Henniker Dog Grooming


Our grooming services are just like our boarding facility: One of a kind!

We don’t book large numbers of groomings per day so we don’t have to rush!

Groom dogs get the opportunity to play with other dogs before we put them on the table, helping to burn off excess energy and making their grooming session less stressful. The fact that we are not rushed also means that your pet can take breaks during the grooming session.

Because of this we are proud to service many elderly and special needs dogs.

Our prices are competitive with other grooming establishments. Call for pricing!

Grooming FAQ

 

How often should I get my dog’s nails trimmed?

It is suggested that dogs get their nails trimmed every four to six weeks. Nails that grow too long can not only cause discomfort while walking. The best way to keep nails down in between trims is by walking your dog over hard surfaces like concrete or pavement.

How often should I bathe my dog?

Frequent bathing can dry out and irritate a dog’s skin. No more than once a month is usually recommended. For dogs who have perpetually flaky skin or those loosing fur, try changing your dog to a high quality grain and dye free food as these can cause allergies that effect the skin and coat.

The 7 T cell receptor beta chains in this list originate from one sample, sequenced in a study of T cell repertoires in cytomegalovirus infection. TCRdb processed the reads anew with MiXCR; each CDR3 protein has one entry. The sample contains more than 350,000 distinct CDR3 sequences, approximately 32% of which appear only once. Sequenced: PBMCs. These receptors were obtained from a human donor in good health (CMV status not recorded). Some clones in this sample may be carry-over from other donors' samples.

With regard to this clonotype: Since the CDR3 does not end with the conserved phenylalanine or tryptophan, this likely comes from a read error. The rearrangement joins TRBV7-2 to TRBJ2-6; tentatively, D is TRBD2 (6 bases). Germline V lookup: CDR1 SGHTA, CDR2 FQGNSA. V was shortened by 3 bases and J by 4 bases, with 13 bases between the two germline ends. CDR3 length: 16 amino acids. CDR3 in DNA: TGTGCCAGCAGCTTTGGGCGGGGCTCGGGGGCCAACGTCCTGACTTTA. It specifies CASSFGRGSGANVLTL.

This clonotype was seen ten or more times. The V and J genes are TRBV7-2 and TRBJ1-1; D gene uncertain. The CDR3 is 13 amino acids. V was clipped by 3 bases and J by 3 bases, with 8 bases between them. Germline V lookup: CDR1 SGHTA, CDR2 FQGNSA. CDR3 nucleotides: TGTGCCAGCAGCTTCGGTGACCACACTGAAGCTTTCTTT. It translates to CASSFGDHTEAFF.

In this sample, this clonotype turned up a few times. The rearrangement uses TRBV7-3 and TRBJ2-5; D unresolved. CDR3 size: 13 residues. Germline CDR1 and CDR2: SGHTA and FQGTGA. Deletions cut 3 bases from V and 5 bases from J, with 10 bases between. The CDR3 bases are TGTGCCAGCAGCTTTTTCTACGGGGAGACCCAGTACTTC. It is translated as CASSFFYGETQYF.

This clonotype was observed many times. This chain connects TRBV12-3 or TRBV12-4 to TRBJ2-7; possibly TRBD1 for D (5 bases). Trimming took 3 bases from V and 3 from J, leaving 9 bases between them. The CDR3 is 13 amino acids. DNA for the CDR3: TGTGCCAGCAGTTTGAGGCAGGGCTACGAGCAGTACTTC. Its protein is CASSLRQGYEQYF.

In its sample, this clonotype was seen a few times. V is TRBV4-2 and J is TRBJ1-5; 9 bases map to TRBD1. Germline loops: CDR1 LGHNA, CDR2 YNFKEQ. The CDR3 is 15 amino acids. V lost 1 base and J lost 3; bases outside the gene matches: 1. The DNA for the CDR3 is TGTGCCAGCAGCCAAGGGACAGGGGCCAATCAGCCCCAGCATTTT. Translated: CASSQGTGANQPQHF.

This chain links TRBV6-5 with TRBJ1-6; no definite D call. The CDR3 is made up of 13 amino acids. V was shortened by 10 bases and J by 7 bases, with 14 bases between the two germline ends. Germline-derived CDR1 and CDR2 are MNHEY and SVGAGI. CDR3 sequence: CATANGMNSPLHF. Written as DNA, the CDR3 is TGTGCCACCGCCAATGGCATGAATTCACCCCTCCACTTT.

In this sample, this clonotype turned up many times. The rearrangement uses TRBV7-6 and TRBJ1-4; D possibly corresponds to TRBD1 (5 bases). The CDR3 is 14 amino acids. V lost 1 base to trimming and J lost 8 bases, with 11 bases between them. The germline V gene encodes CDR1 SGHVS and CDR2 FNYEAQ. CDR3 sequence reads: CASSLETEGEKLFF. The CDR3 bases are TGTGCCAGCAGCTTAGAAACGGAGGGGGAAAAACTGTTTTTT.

Will shaving my dog make him cooler?

The answer to this is NO.
This usually suprises some people but you have to remember unlike humans dogs don’t sweat!
Nature provided our canine friends with a fur coat that not only keeps them warm but keeps them cool too.
If your dog has a double coat you can actually destroy his coat by shaving it. Making it diffucult for him to regulate his body temperature.

My dog is prone to matting. Is there something I can do to combat this between groomings?

It is very important to not only have the proper grooming tools available between groomings but to know how to use them. We would be delighted to show you the proper way to use tools and instruct you on which ones to purchase. Be careful when allowing your dog to go swimming that you do not rub their bodies with a towel to dry them. This encourages hair to mat together. Allow the dog to dry naturally and then brush.

Keeping up on brushing at home can lead to a far less uncomfortable visit to the groomers!

I brought my dog in for a bath, and it cost more than I was expecting. I was told there was a ‘brushout charge’… what is this?

Dogs that have long hair or that have a double coat sometimes require a lot of brushing to remove the undercoat.This can take a lot of time and effort on the part of the groomer.
If we were to bathe a dog that is matted it would cause any existing mats to become tighter. Ethically we cannot bathe a dog when the bath could cause it to become more matted.